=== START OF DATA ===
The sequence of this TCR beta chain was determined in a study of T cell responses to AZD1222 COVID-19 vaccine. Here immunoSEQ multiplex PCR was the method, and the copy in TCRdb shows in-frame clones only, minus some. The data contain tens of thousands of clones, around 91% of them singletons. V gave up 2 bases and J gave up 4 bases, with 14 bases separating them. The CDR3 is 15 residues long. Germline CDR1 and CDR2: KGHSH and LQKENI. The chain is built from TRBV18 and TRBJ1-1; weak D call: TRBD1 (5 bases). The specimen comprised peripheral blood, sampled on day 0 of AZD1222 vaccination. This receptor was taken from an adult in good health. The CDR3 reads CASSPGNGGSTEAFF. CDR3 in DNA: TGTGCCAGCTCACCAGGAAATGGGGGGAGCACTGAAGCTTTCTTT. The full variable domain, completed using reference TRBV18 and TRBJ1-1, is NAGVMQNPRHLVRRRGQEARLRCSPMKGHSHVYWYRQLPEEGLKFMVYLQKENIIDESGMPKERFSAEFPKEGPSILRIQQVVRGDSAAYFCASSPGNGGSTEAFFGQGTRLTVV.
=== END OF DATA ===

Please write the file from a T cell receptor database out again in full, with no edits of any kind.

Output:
The sequence of this TCR beta chain was determined in a study of T cell responses to AZD1222 COVID-19 vaccine. Here immunoSEQ multiplex PCR was the method, and the copy in TCRdb shows in-frame clones only, minus some. The data contain tens of thousands of clones, around 91% of them singletons. V gave up 2 bases and J gave up 4 bases, with 14 bases separating them. The CDR3 is 15 residues long. Germline CDR1 and CDR2: KGHSH and LQKENI. The chain is built from TRBV18 and TRBJ1-1; weak D call: TRBD1 (5 bases). The specimen comprised peripheral blood, sampled on day 0 of AZD1222 vaccination. This receptor was taken from an adult in good health. The CDR3 reads CASSPGNGGSTEAFF. CDR3 in DNA: TGTGCCAGCTCACCAGGAAATGGGGGGAGCACTGAAGCTTTCTTT. The full variable domain, completed using reference TRBV18 and TRBJ1-1, is NAGVMQNPRHLVRRRGQEARLRCSPMKGHSHVYWYRQLPEEGLKFMVYLQKENIIDESGMPKERFSAEFPKEGPSILRIQQVVRGDSAAYFCASSPGNGGSTEAFFGQGTRLTVV.